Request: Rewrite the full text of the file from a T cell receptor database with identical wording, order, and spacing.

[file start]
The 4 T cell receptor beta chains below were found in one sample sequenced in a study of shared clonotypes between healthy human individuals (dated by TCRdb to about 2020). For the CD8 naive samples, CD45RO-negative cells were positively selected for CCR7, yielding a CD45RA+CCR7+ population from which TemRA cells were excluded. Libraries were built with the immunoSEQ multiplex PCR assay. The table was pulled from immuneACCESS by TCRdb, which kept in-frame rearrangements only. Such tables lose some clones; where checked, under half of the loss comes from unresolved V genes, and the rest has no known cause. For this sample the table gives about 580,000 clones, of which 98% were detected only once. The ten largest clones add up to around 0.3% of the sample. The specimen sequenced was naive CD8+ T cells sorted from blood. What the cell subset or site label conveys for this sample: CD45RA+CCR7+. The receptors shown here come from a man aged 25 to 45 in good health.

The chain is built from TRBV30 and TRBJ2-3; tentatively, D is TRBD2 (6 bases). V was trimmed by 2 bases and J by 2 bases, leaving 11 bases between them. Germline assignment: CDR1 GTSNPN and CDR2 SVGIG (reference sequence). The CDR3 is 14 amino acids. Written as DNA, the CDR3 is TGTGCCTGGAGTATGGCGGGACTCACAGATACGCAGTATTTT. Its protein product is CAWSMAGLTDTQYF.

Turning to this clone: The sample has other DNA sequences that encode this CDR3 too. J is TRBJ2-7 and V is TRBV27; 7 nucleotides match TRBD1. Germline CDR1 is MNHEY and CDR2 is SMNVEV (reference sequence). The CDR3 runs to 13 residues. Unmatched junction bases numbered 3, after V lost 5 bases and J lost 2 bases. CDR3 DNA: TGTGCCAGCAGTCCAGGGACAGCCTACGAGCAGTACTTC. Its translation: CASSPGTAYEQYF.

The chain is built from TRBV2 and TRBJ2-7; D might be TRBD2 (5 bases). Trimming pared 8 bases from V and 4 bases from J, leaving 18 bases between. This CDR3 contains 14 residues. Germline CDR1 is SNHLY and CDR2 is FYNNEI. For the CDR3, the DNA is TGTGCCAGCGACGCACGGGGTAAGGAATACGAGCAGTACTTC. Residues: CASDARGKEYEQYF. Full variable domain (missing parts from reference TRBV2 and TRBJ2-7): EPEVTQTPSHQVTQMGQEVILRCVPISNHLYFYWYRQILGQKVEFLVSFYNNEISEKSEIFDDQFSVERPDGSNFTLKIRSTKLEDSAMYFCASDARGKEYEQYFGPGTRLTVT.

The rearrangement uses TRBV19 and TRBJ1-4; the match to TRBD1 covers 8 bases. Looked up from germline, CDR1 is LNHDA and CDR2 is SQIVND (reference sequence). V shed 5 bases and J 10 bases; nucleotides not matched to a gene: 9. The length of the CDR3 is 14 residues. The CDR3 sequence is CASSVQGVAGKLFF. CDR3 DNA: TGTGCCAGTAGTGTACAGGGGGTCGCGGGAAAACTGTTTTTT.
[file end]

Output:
The 4 T cell receptor beta chains below were found in one sample sequenced in a study of shared clonotypes between healthy human individuals (dated by TCRdb to about 2020). For the CD8 naive samples, CD45RO-negative cells were positively selected for CCR7, yielding a CD45RA+CCR7+ population from which TemRA cells were excluded. Libraries were built with the immunoSEQ multiplex PCR assay. The table was pulled from immuneACCESS by TCRdb, which kept in-frame rearrangements only. Such tables lose some clones; where checked, under half of the loss comes from unresolved V genes, and the rest has no known cause. For this sample the table gives about 580,000 clones, of which 98% were detected only once. The ten largest clones add up to around 0.3% of the sample. The specimen sequenced was naive CD8+ T cells sorted from blood. What the cell subset or site label conveys for this sample: CD45RA+CCR7+. The receptors shown here come from a man aged 25 to 45 in good health.

The chain is built from TRBV30 and TRBJ2-3; tentatively, D is TRBD2 (6 bases). V was trimmed by 2 bases and J by 2 bases, leaving 11 bases between them. Germline assignment: CDR1 GTSNPN and CDR2 SVGIG (reference sequence). The CDR3 is 14 amino acids. Written as DNA, the CDR3 is TGTGCCTGGAGTATGGCGGGACTCACAGATACGCAGTATTTT. Its protein product is CAWSMAGLTDTQYF.

Turning to this clone: The sample has other DNA sequences that encode this CDR3 too. J is TRBJ2-7 and V is TRBV27; 7 nucleotides match TRBD1. Germline CDR1 is MNHEY and CDR2 is SMNVEV (reference sequence). The CDR3 runs to 13 residues. Unmatched junction bases numbered 3, after V lost 5 bases and J lost 2 bases. CDR3 DNA: TGTGCCAGCAGTCCAGGGACAGCCTACGAGCAGTACTTC. Its translation: CASSPGTAYEQYF.

The chain is built from TRBV2 and TRBJ2-7; D might be TRBD2 (5 bases). Trimming pared 8 bases from V and 4 bases from J, leaving 18 bases between. This CDR3 contains 14 residues. Germline CDR1 is SNHLY and CDR2 is FYNNEI. For the CDR3, the DNA is TGTGCCAGCGACGCACGGGGTAAGGAATACGAGCAGTACTTC. Residues: CASDARGKEYEQYF. Full variable domain (missing parts from reference TRBV2 and TRBJ2-7): EPEVTQTPSHQVTQMGQEVILRCVPISNHLYFYWYRQILGQKVEFLVSFYNNEISEKSEIFDDQFSVERPDGSNFTLKIRSTKLEDSAMYFCASDARGKEYEQYFGPGTRLTVT.

The rearrangement uses TRBV19 and TRBJ1-4; the match to TRBD1 covers 8 bases. Looked up from germline, CDR1 is LNHDA and CDR2 is SQIVND (reference sequence). V shed 5 bases and J 10 bases; nucleotides not matched to a gene: 9. The length of the CDR3 is 14 residues. The CDR3 sequence is CASSVQGVAGKLFF. CDR3 DNA: TGTGCCAGTAGTGTACAGGGGGTCGCGGGAAAACTGTTTTTT.